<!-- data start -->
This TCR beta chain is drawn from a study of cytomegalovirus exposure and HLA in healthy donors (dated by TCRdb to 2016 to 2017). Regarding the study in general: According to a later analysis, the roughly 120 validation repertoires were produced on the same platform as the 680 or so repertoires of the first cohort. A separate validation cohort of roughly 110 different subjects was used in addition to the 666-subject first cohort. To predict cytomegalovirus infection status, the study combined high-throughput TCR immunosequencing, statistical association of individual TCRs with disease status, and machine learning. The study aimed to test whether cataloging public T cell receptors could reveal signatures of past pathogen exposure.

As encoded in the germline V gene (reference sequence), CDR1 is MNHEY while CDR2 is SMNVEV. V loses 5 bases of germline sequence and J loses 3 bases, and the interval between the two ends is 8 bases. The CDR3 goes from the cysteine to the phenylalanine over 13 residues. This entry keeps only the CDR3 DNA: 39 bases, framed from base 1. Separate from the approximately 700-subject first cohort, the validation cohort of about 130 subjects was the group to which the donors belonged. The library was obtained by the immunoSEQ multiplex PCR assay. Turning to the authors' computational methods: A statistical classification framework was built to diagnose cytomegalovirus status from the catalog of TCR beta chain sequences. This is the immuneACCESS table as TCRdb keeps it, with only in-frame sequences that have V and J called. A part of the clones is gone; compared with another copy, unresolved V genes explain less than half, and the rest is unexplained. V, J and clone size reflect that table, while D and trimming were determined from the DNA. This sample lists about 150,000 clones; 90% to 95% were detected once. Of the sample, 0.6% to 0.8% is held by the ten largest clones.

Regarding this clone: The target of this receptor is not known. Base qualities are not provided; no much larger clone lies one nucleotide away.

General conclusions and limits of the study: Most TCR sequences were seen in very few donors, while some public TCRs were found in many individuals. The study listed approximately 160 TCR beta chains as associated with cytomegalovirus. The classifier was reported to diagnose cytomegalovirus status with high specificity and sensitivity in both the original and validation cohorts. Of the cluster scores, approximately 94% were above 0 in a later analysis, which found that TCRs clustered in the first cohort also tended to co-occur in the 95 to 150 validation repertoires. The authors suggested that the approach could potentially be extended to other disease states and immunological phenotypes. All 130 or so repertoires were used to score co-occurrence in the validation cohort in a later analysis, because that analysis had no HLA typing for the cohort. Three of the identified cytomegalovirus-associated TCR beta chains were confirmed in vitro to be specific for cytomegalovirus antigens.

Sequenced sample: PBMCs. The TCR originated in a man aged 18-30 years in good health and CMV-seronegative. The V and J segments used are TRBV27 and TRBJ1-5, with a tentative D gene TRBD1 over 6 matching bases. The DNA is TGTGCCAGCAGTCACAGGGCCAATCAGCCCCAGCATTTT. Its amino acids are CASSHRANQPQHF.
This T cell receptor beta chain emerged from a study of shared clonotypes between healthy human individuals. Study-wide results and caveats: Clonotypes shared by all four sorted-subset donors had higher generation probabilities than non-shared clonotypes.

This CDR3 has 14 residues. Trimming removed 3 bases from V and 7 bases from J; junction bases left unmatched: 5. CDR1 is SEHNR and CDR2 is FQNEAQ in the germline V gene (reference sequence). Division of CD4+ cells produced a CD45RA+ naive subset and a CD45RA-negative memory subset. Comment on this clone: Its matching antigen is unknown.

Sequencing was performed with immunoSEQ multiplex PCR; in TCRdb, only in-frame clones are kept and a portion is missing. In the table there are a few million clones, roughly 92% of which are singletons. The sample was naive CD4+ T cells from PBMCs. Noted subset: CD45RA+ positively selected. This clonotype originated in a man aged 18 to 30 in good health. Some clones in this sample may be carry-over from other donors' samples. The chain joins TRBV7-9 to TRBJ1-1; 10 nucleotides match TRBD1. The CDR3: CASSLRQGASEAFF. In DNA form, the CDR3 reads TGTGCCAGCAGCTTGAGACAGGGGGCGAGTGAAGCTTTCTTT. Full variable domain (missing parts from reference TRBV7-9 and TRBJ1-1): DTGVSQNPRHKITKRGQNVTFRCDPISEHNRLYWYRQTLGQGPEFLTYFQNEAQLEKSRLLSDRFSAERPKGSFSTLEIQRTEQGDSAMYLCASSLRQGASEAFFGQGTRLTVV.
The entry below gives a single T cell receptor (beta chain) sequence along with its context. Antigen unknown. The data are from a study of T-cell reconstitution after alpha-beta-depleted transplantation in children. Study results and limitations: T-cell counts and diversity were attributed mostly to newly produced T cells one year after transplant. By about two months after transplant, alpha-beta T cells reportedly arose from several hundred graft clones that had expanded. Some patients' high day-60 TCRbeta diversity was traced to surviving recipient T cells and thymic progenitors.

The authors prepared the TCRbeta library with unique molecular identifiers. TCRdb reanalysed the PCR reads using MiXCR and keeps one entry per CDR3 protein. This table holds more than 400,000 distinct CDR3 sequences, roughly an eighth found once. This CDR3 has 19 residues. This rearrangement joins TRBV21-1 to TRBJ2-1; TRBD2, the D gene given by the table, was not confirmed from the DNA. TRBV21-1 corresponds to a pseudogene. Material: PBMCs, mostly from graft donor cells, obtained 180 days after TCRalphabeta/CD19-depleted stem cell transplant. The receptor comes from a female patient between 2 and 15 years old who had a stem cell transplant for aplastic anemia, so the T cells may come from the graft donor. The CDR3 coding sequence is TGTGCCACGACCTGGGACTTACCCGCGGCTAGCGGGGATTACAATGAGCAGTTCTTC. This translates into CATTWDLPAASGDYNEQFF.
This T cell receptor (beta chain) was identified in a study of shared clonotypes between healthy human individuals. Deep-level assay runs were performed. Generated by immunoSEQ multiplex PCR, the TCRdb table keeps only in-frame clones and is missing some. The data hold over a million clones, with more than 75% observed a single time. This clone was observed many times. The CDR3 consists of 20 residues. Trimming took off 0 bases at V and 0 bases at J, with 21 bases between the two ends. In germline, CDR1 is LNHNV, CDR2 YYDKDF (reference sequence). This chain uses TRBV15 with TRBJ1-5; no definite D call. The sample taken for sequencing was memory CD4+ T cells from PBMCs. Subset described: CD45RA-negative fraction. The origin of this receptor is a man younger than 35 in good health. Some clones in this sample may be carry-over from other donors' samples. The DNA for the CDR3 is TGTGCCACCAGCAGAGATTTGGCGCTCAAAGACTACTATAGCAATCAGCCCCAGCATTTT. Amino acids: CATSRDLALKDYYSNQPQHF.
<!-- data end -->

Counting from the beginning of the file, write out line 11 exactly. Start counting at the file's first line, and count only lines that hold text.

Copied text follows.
This T cell receptor (beta chain) was identified in a study of shared clonotypes between healthy human individuals. Deep-level assay runs were performed. Generated by immunoSEQ multiplex PCR, the TCRdb table keeps only in-frame clones and is missing some. The data hold over a million clones, with more than 75% observed a single time. This clone was observed many times. The CDR3 consists of 20 residues. Trimming took off 0 bases at V and 0 bases at J, with 21 bases between the two ends. In germline, CDR1 is LNHNV, CDR2 YYDKDF (reference sequence). This chain uses TRBV15 with TRBJ1-5; no definite D call. The sample taken for sequencing was memory CD4+ T cells from PBMCs. Subset described: CD45RA-negative fraction. The origin of this receptor is a man younger than 35 in good health. Some clones in this sample may be carry-over from other donors' samples. The DNA for the CDR3 is TGTGCCACCAGCAGAGATTTGGCGCTCAAAGACTACTATAGCAATCAGCCCCAGCATTTT. Amino acids: CATSRDLALKDYYSNQPQHF.